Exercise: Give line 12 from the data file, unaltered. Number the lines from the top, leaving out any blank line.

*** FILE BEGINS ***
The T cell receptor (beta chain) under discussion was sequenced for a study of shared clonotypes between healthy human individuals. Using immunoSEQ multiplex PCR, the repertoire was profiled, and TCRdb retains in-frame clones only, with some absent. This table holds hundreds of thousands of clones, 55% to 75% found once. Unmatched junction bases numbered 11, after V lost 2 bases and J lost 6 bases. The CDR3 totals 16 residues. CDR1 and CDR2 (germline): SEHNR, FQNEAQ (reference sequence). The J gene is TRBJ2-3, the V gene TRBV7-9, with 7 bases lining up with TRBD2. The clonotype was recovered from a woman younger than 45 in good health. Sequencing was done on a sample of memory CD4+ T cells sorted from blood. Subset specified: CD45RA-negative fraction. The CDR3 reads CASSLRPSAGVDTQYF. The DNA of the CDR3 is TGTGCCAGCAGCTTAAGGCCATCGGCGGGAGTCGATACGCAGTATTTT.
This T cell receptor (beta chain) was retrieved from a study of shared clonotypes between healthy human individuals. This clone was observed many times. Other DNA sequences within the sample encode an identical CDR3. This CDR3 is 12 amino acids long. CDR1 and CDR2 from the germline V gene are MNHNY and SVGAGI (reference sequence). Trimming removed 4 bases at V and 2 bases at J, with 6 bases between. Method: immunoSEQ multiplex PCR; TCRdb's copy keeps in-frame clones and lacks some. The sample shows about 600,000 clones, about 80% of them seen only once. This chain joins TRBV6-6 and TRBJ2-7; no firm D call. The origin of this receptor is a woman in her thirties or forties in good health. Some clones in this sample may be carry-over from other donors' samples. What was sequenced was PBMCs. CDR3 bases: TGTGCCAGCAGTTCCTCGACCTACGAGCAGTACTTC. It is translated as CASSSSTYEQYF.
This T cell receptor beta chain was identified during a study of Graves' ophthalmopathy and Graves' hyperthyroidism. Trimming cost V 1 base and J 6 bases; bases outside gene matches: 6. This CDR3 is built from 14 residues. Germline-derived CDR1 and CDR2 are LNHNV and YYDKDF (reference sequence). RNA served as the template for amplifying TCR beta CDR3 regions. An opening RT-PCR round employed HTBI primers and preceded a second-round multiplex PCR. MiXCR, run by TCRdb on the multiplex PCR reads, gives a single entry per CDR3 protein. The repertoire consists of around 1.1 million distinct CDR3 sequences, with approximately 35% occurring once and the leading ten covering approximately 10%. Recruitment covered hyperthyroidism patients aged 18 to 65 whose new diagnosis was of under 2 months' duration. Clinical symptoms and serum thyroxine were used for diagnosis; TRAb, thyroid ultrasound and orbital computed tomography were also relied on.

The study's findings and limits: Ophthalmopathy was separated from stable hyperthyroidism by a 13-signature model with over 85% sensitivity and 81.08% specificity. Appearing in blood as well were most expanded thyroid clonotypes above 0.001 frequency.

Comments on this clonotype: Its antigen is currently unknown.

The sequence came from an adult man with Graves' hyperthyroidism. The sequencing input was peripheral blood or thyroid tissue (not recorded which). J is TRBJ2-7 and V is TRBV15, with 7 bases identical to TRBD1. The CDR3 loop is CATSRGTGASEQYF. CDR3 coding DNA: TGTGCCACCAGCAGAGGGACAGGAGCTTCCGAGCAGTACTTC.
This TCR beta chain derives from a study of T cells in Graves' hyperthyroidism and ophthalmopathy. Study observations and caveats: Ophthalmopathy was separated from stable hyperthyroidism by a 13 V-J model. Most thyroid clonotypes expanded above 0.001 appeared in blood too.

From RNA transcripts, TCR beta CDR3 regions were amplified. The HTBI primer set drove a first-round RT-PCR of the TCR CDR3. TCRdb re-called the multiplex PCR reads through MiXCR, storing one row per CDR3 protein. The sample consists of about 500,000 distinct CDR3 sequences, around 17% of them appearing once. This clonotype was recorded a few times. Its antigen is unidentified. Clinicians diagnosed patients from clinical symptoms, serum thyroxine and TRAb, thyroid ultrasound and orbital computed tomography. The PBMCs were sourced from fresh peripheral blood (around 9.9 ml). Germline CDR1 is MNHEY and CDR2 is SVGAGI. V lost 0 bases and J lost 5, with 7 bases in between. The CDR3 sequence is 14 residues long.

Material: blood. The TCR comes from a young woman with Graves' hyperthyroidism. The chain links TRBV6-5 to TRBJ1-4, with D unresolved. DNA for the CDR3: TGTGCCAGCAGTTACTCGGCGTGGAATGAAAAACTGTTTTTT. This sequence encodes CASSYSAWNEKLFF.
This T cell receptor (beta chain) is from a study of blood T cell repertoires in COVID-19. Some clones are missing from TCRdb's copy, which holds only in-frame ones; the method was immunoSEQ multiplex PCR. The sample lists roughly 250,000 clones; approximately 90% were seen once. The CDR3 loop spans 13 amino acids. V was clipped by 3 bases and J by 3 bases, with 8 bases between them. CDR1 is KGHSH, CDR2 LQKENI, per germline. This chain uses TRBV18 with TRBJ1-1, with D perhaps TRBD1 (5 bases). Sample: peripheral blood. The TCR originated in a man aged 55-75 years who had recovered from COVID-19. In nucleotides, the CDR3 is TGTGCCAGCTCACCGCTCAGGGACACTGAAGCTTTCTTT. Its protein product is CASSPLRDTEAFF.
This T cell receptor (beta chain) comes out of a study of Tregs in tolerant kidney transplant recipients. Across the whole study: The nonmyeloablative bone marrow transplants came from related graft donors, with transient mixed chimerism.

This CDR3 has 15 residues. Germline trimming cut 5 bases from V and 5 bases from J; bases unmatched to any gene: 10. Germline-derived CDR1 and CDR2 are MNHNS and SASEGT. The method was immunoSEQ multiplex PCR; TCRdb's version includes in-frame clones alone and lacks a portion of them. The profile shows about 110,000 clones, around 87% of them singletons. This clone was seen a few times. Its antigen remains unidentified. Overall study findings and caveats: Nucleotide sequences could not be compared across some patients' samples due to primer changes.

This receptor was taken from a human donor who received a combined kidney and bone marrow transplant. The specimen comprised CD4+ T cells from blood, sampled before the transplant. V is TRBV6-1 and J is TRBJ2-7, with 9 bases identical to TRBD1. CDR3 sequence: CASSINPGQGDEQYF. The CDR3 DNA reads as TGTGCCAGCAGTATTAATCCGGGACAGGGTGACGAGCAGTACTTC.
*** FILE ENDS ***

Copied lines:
This CDR3 has 15 residues. Germline trimming cut 5 bases from V and 5 bases from J; bases unmatched to any gene: 10. Germline-derived CDR1 and CDR2 are MNHNS and SASEGT. The method was immunoSEQ multiplex PCR; TCRdb's version includes in-frame clones alone and lacks a portion of them. The profile shows about 110,000 clones, around 87% of them singletons. This clone was seen a few times. Its antigen remains unidentified. Overall study findings and caveats: Nucleotide sequences could not be compared across some patients' samples due to primer changes.